Interjecting himself into a federal law enforcement action that has stirred considerable controversy in the LGBT community, US Representative Sean Patrick Maloney, an out gay upstate Democrat, has written to Department of Homeland Security Secretary Jeh Johnson and Attorney General Loretta Lynch questioning the motivations and priorities behind a 2015 raid on Rentboy.com that led to a January indictment of its owner on charges of promoting prostitution.
Maloney, in a February 22 letter, conceded that federal officials “no doubt believe you have uncovered evidence suggesting Rentboy.com was profiting from illegal activity,” but went on to note that “this website has operated entirely out in the open for nearly two decades.”
Maloney quoted from a New York Times editorial about the raid which charged that “prosecutors… have provided no reasonable justification for devoting significant resources” to the case, particularly in light of terrorism threats facing DHS. He also noted a Gay City News editorial that highlighted how the original federal complaint played up salacious details about Rentboy.com in an apparent effort to “incite visceral homophobic attitudes.”
The raid on Rentboy.com's Manhattan offices last August sparked protests in four cities and angry denunciations by a host of LGBT and civil liberties groups.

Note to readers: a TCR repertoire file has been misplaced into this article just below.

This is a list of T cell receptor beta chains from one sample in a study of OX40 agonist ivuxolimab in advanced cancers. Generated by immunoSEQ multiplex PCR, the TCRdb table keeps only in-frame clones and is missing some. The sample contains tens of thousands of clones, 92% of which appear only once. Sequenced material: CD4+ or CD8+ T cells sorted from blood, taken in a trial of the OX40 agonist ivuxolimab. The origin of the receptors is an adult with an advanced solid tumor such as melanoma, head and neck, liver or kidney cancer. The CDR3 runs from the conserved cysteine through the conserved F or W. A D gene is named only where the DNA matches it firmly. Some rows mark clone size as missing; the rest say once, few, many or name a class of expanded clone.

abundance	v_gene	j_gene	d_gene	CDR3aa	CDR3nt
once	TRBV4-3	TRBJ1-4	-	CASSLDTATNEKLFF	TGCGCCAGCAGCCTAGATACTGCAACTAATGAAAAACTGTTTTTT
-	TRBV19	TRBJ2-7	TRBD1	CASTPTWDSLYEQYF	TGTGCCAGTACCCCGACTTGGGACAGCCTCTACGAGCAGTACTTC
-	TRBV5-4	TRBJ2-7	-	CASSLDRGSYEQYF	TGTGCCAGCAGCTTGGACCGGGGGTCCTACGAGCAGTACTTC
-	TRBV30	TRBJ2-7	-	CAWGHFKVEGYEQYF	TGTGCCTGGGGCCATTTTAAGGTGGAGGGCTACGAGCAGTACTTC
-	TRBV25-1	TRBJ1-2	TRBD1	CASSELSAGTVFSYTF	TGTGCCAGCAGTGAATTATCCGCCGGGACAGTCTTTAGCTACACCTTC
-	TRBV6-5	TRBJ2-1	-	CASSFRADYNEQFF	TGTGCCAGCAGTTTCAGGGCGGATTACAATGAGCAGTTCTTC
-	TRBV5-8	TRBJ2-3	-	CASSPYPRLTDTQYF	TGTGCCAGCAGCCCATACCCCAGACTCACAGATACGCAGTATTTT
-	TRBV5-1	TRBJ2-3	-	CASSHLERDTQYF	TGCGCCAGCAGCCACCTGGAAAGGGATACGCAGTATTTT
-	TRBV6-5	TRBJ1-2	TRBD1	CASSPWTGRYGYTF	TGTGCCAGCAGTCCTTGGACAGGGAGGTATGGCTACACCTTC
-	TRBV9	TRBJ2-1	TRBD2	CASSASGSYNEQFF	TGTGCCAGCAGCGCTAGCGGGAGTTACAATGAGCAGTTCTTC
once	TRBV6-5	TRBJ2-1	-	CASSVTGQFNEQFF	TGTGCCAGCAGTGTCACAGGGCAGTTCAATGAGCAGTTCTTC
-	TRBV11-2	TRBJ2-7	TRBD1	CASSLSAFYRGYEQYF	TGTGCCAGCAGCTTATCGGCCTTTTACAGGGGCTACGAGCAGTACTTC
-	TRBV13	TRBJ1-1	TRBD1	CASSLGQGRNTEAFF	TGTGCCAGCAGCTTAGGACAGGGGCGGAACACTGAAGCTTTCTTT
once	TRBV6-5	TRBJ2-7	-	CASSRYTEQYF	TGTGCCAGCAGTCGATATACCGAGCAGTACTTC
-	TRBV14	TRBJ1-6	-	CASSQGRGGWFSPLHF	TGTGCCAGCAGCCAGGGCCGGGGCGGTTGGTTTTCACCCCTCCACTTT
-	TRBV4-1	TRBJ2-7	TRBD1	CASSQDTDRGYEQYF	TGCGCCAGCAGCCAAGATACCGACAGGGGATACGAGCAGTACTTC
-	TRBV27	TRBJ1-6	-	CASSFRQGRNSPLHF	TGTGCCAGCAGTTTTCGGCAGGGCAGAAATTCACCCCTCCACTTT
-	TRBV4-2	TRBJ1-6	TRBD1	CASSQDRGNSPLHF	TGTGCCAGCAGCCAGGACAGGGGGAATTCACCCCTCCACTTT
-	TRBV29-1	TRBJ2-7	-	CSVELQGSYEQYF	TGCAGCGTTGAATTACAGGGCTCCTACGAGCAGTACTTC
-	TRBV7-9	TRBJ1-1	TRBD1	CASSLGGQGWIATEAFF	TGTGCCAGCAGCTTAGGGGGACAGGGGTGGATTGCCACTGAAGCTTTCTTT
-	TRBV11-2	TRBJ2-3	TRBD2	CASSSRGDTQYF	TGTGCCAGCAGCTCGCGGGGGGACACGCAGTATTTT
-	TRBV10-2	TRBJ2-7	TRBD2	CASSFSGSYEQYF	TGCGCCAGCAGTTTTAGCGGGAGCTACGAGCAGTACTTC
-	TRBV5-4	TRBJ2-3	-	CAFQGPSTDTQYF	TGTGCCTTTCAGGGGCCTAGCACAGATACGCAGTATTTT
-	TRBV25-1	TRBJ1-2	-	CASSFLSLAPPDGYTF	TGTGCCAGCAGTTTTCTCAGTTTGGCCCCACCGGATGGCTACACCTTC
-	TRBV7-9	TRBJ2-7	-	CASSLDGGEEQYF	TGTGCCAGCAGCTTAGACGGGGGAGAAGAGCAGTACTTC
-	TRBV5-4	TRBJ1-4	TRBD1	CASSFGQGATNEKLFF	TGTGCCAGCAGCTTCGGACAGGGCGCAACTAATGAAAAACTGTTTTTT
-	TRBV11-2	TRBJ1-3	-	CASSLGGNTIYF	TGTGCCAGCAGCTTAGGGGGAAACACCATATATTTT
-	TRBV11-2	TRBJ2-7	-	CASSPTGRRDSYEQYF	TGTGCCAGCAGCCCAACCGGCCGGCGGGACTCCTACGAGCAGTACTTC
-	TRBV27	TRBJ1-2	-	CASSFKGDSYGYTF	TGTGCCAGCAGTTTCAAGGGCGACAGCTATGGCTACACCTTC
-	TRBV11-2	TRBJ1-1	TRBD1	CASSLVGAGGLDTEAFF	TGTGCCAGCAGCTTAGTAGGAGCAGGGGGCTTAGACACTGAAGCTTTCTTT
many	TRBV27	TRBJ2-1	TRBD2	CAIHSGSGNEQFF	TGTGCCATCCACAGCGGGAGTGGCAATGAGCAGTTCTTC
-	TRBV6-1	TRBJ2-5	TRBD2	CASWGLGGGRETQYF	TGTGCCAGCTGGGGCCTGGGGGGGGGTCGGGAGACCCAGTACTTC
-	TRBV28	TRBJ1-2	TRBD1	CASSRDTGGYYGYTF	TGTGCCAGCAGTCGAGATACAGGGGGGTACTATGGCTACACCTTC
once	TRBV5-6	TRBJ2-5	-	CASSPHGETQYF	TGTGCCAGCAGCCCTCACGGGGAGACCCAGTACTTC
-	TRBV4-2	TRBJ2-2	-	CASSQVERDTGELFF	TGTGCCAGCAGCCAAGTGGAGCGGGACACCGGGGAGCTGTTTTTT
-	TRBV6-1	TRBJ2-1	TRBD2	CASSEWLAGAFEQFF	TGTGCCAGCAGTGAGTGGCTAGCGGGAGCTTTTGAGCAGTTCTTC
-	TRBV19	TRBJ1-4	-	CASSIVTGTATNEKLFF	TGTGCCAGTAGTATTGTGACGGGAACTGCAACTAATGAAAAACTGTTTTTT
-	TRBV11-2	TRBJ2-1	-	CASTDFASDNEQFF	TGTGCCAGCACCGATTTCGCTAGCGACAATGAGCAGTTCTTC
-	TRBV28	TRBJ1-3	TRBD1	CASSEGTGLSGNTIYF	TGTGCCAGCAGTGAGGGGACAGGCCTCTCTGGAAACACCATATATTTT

While saying he does not question “strong enforcement” in cases “where there is even a hint of minors being exploited,” Maloney reminded Johnson and Lynch, “In America, gay sex is not a crime… By elevating the investigation and prosecution of Rentboy.com into a matter of ‘national security,’ your departments run the risk of resurrecting discredited and discriminatory about the sexual activity of LGBT adults.”
Jeffrey Hurant, Rentboy.com’s owner, was indicted on federal charges on January 27 by the Brooklyn-based Office of the US Attorney for the Eastern District of New York, and shortly after that charges against his six employees arrested at the time of last year’s raid were dropped. Hurant and prosecutors are continuing discussions about a possible plea agreement.